When the call comes

  • Ask where the person lives
  • How long have the bees been there?
  • Did you see them arrive? (If yes – good sign)
  • Where are they? (Avoid cavity walls or in the ground. Bird box likely to be bumbles)
  • What size – football, rugby or tennis ball?
  • How high? Relate to something like a window or gutter
  • Ask if any other beekeepers have been called, and if one lives nearby
  • Is a ladder needed – and have they got one?
  • Give them your mobile number and ask them to call if the swarm leaves
  • Take their number

When you arrive

People who have found a swarm can be very different. Some are frightened or allergic. Some get too close. They can be helpful, difficult and everything in-between. We are ambassadors – diplomacy may be needed! Don’t cause damage. Leave everything tidy and say thank you.

If the location is too difficult to collect from, say so. Be calm – you may have lots of observers – but it’s not bomb disposal! Check your BBKA insurance, make sure you know what you are covered for.

Hiving a swarm from an unknown source

  • Hive on foundation
  • Don’t feed for 4 days (just in case they come from a colony with foul brood. If you hive on foundation the foul brood is used up out of their system as part of the wax making process. However Roger has only come across one swarm that had foul brood).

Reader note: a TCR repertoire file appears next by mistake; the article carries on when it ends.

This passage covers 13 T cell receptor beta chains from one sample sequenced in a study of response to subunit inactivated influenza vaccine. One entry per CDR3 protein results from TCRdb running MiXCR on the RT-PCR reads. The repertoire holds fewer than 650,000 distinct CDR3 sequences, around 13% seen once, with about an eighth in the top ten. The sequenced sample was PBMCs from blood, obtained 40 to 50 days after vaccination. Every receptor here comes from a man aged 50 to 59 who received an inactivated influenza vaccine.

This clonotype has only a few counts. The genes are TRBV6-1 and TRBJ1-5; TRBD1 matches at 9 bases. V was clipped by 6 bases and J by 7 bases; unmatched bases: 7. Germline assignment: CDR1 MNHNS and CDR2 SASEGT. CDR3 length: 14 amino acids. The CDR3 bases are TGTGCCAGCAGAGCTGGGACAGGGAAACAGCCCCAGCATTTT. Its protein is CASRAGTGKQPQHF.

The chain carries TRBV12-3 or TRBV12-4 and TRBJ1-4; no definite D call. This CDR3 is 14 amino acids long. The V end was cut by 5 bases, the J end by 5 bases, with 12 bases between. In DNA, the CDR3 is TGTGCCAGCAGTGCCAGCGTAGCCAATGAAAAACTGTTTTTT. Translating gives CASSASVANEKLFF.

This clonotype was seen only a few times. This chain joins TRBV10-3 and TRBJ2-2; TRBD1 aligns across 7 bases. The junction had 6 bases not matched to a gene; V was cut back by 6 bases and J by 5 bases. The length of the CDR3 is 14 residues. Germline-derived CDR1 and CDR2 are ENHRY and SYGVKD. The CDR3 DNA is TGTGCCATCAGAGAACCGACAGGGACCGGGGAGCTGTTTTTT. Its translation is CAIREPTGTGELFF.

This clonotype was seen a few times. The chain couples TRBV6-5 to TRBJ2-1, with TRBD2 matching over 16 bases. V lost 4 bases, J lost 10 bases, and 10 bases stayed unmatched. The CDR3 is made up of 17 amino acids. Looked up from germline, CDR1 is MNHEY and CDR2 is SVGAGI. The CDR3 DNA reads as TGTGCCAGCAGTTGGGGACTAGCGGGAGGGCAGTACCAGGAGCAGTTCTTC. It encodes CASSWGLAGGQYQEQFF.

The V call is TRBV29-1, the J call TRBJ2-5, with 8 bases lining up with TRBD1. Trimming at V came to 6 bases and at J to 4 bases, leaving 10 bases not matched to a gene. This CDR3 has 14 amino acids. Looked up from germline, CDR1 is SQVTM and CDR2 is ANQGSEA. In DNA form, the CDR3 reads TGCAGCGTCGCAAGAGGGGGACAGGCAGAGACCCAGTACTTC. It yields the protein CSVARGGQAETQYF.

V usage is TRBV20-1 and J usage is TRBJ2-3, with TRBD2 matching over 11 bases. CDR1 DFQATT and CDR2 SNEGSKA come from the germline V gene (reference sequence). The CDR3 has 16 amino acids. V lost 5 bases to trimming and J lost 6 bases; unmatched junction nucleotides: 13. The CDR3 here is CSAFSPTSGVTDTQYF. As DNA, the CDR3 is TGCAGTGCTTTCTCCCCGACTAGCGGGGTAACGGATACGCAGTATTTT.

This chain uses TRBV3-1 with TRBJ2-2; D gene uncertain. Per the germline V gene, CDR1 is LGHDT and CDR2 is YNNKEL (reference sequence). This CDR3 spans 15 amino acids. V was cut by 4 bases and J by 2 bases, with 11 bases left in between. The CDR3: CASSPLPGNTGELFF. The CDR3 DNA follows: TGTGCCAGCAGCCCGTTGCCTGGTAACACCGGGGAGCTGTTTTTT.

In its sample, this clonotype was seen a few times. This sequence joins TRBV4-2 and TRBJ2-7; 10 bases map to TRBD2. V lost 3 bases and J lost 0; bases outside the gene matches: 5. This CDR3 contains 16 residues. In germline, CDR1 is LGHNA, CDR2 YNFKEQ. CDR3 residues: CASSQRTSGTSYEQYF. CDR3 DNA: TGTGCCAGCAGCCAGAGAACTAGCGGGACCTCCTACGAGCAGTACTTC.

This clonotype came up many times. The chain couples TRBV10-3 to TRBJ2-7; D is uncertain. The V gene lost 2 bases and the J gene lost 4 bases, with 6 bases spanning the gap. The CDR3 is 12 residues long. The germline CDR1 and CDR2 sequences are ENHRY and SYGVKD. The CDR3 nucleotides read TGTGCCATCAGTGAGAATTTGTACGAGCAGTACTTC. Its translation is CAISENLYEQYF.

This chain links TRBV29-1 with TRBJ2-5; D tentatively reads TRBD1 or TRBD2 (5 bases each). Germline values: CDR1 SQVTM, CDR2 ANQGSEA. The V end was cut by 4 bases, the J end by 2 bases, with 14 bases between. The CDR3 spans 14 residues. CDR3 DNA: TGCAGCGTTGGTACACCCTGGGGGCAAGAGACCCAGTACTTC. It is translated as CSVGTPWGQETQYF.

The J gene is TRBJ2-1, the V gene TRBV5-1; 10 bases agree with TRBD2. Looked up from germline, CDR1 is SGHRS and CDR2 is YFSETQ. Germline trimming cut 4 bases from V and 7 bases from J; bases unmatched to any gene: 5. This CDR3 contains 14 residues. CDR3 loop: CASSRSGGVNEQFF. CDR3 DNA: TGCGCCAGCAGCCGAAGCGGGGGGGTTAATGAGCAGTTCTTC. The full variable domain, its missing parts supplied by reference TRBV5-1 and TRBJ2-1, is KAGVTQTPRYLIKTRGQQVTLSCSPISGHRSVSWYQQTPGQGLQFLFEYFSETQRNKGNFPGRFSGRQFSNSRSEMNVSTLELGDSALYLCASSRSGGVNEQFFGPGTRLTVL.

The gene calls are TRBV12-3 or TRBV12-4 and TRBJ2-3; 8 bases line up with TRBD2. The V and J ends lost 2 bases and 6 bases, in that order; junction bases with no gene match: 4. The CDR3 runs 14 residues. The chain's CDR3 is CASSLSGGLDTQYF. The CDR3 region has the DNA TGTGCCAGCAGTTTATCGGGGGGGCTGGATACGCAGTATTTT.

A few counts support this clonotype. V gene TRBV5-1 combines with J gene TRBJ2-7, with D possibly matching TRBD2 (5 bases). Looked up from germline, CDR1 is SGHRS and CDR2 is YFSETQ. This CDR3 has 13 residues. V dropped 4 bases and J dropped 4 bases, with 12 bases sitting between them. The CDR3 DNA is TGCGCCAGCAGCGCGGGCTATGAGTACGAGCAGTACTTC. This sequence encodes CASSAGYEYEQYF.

• You can put a queen excluder under the brood box to stop the queen leaving, but the downside is that it can get clogged up with drones and if the swarm has a virgin queen she then can’t get out to mate.

Building up a swarm

  • Let it build up naturally
  • Only feed if necessary – Roger hasn’t in about 40 years
  • Inspect regularly
  • Re-queen if needed

Thanks Roger for a great talk. As you can see, he covered a lot! I didn’t get notes for all of it. What do you think, have swarms changed since you started beekeeping? Is there anything you do differently when collecting/looking after a swarm?

The swarm
One of my swarms, 2018

About Emily Scott

I am a UK beekeeper who has recently moved from London to windswept, wet Cornwall. I first started keeping bees in the Ealing Beekeepers Association’s local apiary in 2008, when I created this blog as a record for myself of my various beekeeping related disasters and - hopefully! - future successes.
This entry was posted in Events, Swarms, Uncategorized and tagged . Bookmark the permalink.

13 Responses to How to catch a swarm – advice from an expert beekeeper, Roger Patterson

  1. I collected my first swarm in April 1978, which started me off as a beekeeper. I’ve been on Dorset’s swarm collector list for many years but have had very few calls in recent years. On the other hand, lots of swarms hive themselves in my bait hives. Sometimes people offer me money for collecting a swarm, but I always refuse and, instead, suggest a donation to Bees for Development. I do, though, accept a bottle of wine or similar.